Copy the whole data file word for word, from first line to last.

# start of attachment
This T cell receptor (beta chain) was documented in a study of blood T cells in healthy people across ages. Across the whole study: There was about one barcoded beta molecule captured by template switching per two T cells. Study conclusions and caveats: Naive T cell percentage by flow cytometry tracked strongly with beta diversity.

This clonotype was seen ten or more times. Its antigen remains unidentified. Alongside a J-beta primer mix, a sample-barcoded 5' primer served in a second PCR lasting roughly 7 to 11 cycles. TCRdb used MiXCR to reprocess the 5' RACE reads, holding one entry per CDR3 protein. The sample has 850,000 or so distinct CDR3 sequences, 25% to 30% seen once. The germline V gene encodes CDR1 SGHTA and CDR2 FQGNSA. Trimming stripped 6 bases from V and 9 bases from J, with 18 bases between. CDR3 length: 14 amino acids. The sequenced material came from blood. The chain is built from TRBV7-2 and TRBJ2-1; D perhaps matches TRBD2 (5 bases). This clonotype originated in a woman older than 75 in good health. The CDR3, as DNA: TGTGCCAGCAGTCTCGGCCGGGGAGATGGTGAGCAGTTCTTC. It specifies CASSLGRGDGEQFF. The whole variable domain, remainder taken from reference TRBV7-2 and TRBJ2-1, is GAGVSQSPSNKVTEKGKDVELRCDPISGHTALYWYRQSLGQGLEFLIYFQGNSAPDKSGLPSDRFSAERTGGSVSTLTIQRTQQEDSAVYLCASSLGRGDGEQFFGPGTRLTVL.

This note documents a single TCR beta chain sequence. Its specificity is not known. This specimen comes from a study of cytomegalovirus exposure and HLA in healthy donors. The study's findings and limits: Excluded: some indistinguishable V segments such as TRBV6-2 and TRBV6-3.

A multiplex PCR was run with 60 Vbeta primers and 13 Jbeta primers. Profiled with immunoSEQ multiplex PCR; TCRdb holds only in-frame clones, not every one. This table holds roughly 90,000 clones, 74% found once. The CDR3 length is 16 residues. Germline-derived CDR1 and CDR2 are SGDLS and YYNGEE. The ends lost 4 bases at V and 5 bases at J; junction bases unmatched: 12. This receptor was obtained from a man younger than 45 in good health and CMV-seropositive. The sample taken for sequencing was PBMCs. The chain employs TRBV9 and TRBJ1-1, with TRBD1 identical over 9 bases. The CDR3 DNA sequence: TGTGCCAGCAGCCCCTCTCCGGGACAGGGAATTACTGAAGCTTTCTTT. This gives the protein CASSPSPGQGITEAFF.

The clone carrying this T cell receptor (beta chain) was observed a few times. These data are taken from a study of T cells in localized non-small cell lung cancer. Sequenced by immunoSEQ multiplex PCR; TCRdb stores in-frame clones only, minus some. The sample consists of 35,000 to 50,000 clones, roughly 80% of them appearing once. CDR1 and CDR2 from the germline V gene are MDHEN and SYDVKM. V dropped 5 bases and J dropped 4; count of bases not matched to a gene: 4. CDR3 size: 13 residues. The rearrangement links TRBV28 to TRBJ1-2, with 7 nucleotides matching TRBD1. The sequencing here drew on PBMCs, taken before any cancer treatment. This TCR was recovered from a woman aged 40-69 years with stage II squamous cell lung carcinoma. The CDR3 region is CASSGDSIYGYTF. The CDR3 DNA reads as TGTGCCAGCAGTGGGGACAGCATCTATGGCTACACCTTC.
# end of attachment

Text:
This T cell receptor (beta chain) was documented in a study of blood T cells in healthy people across ages. Across the whole study: There was about one barcoded beta molecule captured by template switching per two T cells. Study conclusions and caveats: Naive T cell percentage by flow cytometry tracked strongly with beta diversity.

This clonotype was seen ten or more times. Its antigen remains unidentified. Alongside a J-beta primer mix, a sample-barcoded 5' primer served in a second PCR lasting roughly 7 to 11 cycles. TCRdb used MiXCR to reprocess the 5' RACE reads, holding one entry per CDR3 protein. The sample has 850,000 or so distinct CDR3 sequences, 25% to 30% seen once. The germline V gene encodes CDR1 SGHTA and CDR2 FQGNSA. Trimming stripped 6 bases from V and 9 bases from J, with 18 bases between. CDR3 length: 14 amino acids. The sequenced material came from blood. The chain is built from TRBV7-2 and TRBJ2-1; D perhaps matches TRBD2 (5 bases). This clonotype originated in a woman older than 75 in good health. The CDR3, as DNA: TGTGCCAGCAGTCTCGGCCGGGGAGATGGTGAGCAGTTCTTC. It specifies CASSLGRGDGEQFF. The whole variable domain, remainder taken from reference TRBV7-2 and TRBJ2-1, is GAGVSQSPSNKVTEKGKDVELRCDPISGHTALYWYRQSLGQGLEFLIYFQGNSAPDKSGLPSDRFSAERTGGSVSTLTIQRTQQEDSAVYLCASSLGRGDGEQFFGPGTRLTVL.

This note documents a single TCR beta chain sequence. Its specificity is not known. This specimen comes from a study of cytomegalovirus exposure and HLA in healthy donors. The study's findings and limits: Excluded: some indistinguishable V segments such as TRBV6-2 and TRBV6-3.

A multiplex PCR was run with 60 Vbeta primers and 13 Jbeta primers. Profiled with immunoSEQ multiplex PCR; TCRdb holds only in-frame clones, not every one. This table holds roughly 90,000 clones, 74% found once. The CDR3 length is 16 residues. Germline-derived CDR1 and CDR2 are SGDLS and YYNGEE. The ends lost 4 bases at V and 5 bases at J; junction bases unmatched: 12. This receptor was obtained from a man younger than 45 in good health and CMV-seropositive. The sample taken for sequencing was PBMCs. The chain employs TRBV9 and TRBJ1-1, with TRBD1 identical over 9 bases. The CDR3 DNA sequence: TGTGCCAGCAGCCCCTCTCCGGGACAGGGAATTACTGAAGCTTTCTTT. This gives the protein CASSPSPGQGITEAFF.

The clone carrying this T cell receptor (beta chain) was observed a few times. These data are taken from a study of T cells in localized non-small cell lung cancer. Sequenced by immunoSEQ multiplex PCR; TCRdb stores in-frame clones only, minus some. The sample consists of 35,000 to 50,000 clones, roughly 80% of them appearing once. CDR1 and CDR2 from the germline V gene are MDHEN and SYDVKM. V dropped 5 bases and J dropped 4; count of bases not matched to a gene: 4. CDR3 size: 13 residues. The rearrangement links TRBV28 to TRBJ1-2, with 7 nucleotides matching TRBD1. The sequencing here drew on PBMCs, taken before any cancer treatment. This TCR was recovered from a woman aged 40-69 years with stage II squamous cell lung carcinoma. The CDR3 region is CASSGDSIYGYTF. The CDR3 DNA reads as TGTGCCAGCAGTGGGGACAGCATCTATGGCTACACCTTC.